Some dogs are afraid of vacuum cleaners. Others hate fireworks. All dogs fear thunderstorms.
If you’ve been watching the news, you know that Tennessee and other Southern states have been hit by serious thunderstorms. Down here in Chattanooga, we’ve not had the intense rains they had in Nashville, but last night we had lots of rain, lightning, and thunder.
I love a good thunderstorm, but I love sleep better. So I turned on the hepa filter (lots of white noise) and fell asleep. About half an hour later, Jacob woke me up. He was leaving Jezebel in our room. Jez hates thunderstorms. Last week we had a thunderstorm and Matt woke to find Jez in his bed between him and the wall. She’d climbed into his bed and crawled over him. Matt ordered her out of his bed. Jez played dumb. Matt grabbed her legs and pulled. She fought him. Matt woke Jacob. Together they pulled the dog out of Matt’s bed. She sulked all night. The bottom line was that they weren’t going through that again.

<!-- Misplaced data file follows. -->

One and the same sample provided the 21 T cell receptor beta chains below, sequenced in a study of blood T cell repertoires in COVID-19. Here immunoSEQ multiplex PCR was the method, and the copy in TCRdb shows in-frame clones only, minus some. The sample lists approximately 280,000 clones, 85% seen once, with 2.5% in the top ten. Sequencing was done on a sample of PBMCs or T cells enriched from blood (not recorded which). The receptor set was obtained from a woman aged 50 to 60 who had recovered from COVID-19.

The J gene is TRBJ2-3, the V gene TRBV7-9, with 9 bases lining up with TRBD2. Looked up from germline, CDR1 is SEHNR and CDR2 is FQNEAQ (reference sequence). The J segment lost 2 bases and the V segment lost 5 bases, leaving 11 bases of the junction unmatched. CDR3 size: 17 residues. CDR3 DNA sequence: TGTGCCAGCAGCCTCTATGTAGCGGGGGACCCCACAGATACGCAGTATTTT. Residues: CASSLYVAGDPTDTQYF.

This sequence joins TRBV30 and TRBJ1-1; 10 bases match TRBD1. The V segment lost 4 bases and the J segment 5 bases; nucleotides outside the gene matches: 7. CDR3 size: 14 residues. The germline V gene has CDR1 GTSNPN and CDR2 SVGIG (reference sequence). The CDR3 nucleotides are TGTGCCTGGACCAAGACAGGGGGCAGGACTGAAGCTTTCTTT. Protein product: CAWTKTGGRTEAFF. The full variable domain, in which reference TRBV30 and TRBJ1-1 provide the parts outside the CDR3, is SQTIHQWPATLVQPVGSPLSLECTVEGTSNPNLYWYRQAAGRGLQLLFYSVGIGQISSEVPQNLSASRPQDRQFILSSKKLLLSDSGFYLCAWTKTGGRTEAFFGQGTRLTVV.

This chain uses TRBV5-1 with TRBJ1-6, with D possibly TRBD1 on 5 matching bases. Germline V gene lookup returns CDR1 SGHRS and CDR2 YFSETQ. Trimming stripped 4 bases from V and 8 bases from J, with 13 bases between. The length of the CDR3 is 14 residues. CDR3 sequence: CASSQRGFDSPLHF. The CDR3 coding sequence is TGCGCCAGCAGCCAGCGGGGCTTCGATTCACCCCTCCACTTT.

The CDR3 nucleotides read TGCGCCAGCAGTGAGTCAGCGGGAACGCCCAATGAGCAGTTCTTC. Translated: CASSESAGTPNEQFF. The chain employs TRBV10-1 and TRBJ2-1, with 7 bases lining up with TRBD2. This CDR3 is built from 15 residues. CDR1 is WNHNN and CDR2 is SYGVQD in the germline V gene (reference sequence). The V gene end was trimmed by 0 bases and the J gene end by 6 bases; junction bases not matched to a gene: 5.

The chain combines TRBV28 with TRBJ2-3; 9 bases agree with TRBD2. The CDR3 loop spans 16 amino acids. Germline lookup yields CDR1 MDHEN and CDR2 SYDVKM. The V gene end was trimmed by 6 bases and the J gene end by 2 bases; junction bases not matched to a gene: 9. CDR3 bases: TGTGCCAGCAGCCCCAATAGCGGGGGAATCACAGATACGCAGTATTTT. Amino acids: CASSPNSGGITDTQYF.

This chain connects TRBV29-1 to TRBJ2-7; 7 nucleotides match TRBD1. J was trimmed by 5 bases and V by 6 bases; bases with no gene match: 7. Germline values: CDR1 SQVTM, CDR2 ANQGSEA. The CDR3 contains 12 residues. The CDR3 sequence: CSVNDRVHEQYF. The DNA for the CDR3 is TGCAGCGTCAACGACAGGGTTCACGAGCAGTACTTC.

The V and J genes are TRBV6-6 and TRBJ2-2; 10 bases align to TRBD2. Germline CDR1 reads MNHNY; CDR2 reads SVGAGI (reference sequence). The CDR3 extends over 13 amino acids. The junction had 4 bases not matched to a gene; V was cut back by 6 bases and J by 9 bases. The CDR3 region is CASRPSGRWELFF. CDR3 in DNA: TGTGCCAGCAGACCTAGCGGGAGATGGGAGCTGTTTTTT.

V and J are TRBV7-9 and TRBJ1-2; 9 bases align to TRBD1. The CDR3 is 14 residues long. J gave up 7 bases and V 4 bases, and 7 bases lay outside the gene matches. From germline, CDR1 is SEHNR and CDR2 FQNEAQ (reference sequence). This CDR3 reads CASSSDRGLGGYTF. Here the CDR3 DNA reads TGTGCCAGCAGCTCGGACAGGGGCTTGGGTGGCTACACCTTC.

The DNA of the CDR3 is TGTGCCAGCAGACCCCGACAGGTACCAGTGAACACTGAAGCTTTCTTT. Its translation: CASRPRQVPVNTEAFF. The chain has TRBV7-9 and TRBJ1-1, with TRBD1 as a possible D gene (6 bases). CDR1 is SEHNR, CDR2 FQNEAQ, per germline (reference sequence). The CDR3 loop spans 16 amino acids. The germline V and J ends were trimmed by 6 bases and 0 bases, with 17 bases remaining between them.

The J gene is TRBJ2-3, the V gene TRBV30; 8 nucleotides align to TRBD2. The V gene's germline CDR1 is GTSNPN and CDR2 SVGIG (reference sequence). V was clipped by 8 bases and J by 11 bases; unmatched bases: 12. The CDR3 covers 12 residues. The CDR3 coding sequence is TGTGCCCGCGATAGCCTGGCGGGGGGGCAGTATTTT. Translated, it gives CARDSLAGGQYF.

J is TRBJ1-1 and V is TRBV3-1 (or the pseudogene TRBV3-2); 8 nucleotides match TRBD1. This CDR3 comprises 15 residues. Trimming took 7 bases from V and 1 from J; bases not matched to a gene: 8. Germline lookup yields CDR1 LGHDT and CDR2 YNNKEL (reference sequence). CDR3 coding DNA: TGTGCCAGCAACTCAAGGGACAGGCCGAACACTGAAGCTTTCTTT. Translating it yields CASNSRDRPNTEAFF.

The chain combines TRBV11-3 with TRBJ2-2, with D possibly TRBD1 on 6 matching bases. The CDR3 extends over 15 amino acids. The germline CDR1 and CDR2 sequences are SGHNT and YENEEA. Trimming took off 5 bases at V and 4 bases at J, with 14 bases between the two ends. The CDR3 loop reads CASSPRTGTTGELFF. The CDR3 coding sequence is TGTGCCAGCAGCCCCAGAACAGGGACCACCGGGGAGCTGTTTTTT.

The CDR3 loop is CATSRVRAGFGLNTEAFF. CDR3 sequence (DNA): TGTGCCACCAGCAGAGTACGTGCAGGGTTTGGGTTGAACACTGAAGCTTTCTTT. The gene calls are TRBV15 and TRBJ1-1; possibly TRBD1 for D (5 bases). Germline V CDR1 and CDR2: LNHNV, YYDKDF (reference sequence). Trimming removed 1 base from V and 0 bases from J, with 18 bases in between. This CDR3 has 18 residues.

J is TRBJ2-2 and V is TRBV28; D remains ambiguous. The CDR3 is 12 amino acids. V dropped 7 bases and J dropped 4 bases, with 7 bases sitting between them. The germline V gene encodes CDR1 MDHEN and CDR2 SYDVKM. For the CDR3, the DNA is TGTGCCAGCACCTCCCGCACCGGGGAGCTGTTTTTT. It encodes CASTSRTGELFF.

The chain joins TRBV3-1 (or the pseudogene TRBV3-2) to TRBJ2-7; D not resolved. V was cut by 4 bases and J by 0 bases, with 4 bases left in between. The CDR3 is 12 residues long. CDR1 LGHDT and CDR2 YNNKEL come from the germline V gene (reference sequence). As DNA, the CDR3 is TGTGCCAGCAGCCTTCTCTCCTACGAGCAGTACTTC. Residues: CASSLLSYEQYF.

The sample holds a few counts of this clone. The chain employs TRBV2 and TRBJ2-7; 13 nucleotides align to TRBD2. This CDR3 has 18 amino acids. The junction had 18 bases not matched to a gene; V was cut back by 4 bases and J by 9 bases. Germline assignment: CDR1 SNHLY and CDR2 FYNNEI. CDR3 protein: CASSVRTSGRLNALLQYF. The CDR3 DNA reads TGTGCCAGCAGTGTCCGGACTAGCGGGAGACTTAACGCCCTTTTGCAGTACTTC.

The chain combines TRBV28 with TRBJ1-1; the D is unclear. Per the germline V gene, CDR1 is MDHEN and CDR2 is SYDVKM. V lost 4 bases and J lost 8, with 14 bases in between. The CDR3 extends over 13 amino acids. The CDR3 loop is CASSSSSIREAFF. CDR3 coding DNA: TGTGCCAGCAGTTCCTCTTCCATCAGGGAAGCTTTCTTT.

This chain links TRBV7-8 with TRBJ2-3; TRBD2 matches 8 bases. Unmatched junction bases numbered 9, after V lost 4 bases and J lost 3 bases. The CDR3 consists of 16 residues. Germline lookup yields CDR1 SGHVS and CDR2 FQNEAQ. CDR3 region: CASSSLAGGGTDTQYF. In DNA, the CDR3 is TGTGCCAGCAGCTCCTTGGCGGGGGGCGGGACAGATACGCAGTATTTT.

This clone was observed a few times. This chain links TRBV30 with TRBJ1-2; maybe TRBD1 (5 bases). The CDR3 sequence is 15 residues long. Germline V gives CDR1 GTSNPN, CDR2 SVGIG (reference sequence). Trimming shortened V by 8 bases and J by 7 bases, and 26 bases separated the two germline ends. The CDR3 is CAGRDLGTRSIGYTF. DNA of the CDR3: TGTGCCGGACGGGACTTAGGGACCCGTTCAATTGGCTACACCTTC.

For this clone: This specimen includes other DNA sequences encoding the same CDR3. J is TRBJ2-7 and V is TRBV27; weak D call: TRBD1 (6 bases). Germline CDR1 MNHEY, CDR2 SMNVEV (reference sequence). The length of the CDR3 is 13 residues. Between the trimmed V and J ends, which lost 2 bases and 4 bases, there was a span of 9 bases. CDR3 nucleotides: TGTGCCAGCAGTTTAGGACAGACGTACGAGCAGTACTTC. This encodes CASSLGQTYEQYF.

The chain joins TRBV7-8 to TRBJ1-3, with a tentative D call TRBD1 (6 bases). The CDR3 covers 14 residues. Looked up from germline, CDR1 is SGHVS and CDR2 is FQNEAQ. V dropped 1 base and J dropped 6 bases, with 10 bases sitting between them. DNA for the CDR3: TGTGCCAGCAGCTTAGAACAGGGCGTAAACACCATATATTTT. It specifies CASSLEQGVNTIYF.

Through my sleep-induced haze I said, “Right, sure.” And so began the night of missed sleep. In all fairness to Jez, she doesn’t bark or whine when she’s anxious. She’s more of a “panting pacer.” She pants like she’s just gotten back from Cal’s three miles uphill run. And she paces. Not just walking back and forth. She forces her body under our bed, pulling the blankets and sheets with her. Then she crawls out and goes into the bathroom, banging against the tub, the sink, and the toilet. But she doesn’t find any comfort in the porcelain--not even in the bathtub, which she briefly tried to sleep in. Cal gets up and brings her back to the side of our bed (for the fourth or fifth time). I just roll over. But lying on the floor doesn’t stop the lightning from painting the room or the thunder from shaking the windows. Jez gets up again. This time she decides she needs to go into Ariel’s bedroom. So she bangs against our door. It’s an old house, and you can get the door locks to “pop” if whack it hard enough. Finally, Jez makes it into Ar’s room. I wake up Cal. “Jez’s in Ariel’s room.” Now Cal is either too tired or too humble to say, “Why don’t you do something about it?” He gets up and retrieves our stupid dog. At this point, Cal put her spiked collar and leash on her. We slept briefly, and Cal remembered that he hadn’t put the trash out. So he gave me the leash. At some point I fell asleep and dropped the leash. It was a long night. I’m beginning to wonder if you can give dogs Benadryl. Of course, with my luck I’ll have the one dog in the world who’s sensitive to Benadryl, and then she’ll end up in bed with us.